Most people are familiar with direct-to-consumer advertising of prescription drugs, which is regulated. We've all seen television spots with a hurried narration of side effects while smiling patients exude wellness from the TV screen. And there has been increasing attention and scrutiny of the payments and gifts that drug companies make to doctors.

But the new paper shows how complex and deep the relationship between patients and companies can be, in ways that may appear mutually beneficial on the surface but may mask an effort to create customer loyalty or sell pricier drugs for a rare disease in which each customer — who will need treatment over a lifetime — can be extremely valuable.

"I keep saying to patients and families: Pharmaceutical companies, they do marketing. They don’t do education," Kucab said. "It seems like education, but it’s all done under a marketing impetus."

Building ties to the patient community

Many of the tactics described in the article are old hat for pharmaceutical companies: The researchers note that drug companies give to patient advocacy organizations, for example, or provide a co-pay card or financial assistance to defray the cost of the drugs for individual patients. These are common practices that often come under scrutiny.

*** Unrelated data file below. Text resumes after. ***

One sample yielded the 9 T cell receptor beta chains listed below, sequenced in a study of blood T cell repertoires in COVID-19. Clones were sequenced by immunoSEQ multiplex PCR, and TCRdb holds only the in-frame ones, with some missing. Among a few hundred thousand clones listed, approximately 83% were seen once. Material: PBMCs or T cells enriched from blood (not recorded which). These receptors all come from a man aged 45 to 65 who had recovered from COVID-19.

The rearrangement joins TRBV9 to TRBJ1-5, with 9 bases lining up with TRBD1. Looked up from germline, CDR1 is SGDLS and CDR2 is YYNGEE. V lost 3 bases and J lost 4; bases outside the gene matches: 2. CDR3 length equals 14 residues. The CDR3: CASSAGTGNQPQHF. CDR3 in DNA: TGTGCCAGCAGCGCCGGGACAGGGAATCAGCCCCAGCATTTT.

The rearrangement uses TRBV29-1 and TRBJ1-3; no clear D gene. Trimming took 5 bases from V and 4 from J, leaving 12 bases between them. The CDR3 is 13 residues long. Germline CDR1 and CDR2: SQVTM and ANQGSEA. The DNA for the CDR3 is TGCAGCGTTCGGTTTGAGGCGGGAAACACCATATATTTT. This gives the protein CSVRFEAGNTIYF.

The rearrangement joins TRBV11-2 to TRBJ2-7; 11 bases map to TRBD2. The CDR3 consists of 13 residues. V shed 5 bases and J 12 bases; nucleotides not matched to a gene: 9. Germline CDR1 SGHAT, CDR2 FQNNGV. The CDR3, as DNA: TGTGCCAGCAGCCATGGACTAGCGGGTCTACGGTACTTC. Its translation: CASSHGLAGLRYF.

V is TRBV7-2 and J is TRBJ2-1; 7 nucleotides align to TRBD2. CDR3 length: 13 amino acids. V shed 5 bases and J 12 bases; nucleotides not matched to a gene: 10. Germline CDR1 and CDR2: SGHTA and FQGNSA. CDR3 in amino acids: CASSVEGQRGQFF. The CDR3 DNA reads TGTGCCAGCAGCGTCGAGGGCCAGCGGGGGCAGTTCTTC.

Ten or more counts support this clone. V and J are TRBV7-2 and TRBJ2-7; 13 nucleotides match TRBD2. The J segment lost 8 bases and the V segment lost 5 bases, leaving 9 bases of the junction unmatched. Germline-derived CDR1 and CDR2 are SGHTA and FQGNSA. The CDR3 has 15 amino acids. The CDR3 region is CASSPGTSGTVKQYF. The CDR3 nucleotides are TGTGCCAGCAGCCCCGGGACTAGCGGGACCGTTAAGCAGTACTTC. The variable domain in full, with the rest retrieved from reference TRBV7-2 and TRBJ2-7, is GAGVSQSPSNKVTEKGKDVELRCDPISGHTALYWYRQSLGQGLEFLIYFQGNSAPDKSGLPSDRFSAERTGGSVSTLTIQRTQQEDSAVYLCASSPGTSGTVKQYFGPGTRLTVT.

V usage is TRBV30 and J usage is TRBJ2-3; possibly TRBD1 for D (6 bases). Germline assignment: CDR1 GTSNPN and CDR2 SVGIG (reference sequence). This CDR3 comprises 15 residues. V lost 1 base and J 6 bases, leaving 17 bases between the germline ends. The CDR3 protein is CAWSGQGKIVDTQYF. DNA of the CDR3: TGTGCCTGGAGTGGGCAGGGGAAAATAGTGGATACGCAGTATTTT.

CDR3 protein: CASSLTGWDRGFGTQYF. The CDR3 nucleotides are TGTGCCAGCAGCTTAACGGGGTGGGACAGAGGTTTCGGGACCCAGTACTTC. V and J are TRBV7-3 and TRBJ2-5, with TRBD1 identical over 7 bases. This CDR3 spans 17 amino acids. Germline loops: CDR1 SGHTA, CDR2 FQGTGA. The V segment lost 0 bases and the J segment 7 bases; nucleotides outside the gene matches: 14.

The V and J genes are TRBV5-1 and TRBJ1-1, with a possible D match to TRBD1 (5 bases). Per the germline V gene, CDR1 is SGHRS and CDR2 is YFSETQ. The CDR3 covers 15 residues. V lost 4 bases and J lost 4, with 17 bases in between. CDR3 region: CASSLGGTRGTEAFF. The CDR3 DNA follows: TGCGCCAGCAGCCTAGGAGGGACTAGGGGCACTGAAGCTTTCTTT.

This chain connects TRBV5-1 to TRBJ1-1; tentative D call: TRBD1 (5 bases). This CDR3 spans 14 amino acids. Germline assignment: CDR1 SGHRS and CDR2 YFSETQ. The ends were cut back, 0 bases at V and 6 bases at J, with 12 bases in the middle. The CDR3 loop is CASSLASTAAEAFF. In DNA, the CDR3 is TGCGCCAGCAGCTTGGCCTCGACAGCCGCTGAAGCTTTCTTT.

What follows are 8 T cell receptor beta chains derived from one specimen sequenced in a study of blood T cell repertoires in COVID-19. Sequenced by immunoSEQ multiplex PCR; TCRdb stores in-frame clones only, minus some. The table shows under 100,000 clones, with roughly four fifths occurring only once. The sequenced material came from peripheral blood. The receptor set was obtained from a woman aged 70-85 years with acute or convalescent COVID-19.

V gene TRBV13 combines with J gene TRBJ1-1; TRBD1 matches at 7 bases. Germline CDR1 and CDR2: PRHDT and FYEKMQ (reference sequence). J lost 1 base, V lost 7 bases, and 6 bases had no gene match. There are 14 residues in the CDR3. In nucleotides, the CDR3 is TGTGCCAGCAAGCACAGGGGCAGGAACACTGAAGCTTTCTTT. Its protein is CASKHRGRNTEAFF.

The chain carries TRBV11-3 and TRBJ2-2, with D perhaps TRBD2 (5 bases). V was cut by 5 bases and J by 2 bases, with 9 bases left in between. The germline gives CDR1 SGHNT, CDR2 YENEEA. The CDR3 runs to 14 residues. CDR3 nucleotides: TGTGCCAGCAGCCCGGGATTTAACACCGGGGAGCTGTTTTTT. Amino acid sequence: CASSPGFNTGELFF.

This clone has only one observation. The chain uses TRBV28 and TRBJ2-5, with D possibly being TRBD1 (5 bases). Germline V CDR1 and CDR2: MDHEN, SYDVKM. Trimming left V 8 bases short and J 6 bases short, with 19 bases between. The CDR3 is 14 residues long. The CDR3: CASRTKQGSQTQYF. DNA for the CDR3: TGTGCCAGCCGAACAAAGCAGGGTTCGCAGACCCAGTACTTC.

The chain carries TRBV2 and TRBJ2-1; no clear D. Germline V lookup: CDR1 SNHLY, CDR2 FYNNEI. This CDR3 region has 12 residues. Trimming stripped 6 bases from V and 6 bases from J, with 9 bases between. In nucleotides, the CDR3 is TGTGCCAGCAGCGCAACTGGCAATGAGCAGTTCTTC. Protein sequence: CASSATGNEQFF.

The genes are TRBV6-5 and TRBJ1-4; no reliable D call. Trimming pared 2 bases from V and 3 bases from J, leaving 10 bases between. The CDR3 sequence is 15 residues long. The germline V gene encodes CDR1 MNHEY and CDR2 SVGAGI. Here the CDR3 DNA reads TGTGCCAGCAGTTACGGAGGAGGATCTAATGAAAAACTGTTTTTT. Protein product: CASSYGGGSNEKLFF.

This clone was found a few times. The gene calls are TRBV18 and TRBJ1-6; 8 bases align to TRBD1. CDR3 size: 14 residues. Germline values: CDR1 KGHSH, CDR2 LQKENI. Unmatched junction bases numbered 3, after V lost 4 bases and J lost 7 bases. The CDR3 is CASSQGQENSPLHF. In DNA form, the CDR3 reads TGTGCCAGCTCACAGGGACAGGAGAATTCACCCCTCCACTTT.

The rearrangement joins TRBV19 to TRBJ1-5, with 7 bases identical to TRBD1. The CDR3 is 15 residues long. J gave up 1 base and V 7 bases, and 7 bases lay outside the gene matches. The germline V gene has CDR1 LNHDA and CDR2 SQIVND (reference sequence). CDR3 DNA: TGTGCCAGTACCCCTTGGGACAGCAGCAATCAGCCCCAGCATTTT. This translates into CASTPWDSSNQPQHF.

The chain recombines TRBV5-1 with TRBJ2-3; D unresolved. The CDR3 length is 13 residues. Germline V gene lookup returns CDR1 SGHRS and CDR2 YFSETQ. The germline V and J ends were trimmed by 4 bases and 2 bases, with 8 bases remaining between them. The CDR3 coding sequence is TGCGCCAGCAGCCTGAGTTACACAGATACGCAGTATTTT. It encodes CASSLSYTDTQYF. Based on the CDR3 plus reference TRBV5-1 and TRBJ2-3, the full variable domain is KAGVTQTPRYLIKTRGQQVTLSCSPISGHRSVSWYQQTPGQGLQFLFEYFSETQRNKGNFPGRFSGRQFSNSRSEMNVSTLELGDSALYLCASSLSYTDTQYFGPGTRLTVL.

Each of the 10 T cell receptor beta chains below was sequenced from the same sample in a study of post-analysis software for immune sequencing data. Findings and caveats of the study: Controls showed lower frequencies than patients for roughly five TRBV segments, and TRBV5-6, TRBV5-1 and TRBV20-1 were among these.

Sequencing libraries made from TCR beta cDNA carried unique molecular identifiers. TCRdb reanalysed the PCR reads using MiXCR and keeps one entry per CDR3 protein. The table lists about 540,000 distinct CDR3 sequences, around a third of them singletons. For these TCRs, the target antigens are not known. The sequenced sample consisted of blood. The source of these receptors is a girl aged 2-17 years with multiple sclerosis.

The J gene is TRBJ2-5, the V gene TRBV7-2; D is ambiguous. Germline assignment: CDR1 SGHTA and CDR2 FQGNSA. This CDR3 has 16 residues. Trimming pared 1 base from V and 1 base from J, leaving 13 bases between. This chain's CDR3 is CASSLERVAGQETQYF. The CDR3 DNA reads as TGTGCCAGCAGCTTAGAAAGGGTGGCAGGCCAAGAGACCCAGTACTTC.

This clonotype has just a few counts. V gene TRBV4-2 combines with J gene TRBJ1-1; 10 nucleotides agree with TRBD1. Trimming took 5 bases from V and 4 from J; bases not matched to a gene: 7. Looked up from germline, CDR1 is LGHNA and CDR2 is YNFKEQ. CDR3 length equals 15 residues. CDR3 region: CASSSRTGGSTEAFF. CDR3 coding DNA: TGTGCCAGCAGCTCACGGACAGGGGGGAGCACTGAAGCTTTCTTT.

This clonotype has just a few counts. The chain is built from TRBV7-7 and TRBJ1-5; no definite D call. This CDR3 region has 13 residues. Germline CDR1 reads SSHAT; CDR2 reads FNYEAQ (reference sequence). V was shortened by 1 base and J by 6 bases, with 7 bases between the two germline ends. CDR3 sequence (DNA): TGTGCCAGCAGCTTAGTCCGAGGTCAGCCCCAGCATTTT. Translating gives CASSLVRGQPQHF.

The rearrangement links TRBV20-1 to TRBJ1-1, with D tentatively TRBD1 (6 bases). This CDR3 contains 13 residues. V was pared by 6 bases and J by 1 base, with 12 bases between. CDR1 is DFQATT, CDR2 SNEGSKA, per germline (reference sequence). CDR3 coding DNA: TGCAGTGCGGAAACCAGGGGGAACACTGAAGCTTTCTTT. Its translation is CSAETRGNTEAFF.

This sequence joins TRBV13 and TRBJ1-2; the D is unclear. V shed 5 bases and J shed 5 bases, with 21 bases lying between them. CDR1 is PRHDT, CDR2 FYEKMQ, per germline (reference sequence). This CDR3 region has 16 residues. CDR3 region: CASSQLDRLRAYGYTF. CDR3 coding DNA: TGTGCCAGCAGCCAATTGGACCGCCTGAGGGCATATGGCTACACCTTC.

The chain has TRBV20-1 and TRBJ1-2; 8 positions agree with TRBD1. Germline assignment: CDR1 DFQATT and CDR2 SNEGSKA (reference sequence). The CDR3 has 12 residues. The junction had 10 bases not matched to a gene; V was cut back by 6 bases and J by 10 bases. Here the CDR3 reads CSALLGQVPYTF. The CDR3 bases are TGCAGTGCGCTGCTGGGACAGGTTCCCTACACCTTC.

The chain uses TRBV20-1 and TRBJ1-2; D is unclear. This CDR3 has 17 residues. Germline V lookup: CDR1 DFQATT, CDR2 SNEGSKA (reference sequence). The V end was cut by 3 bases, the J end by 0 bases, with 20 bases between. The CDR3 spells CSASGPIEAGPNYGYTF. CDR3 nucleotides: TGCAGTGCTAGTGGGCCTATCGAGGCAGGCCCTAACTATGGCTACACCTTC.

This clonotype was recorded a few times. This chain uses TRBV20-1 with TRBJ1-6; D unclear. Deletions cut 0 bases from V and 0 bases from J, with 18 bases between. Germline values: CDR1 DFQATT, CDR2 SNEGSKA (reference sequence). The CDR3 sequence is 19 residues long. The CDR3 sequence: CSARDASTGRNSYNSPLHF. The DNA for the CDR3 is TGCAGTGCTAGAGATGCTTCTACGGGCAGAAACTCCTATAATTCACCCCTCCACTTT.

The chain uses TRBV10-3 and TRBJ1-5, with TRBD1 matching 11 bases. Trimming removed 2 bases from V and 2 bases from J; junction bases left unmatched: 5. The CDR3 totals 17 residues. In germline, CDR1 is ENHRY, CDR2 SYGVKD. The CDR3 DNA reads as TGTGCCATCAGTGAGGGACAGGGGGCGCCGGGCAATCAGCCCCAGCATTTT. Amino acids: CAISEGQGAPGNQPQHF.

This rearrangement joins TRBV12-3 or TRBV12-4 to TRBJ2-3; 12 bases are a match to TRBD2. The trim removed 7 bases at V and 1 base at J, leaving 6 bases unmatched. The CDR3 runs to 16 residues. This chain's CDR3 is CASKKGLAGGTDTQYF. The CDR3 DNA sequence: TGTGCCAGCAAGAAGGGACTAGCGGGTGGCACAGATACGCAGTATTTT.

(Alycia Hogenmiller/PharmedOut, Georgetown University) (Alycia Hogenmiller/PharmedOut, Georgetown University)

But it also details other things drug companies offer to develop relationships with patients, such as grants to support swimming lessons or music classes for families with hemophilia. The researchers obtained a coloring book for children made for the drug company Novo Nordisk titled "Summer Fun With Jake and Alex: An Activity Book for Kids With Inhibitors." Inhibitors are immune responses that patients can develop that stop the drugs from working.

There are college scholarships for people with the disease at multiple companies and paid internships, such as "Bayer Leadership U," which promises to "to help prepare future leaders in the hemophilia community."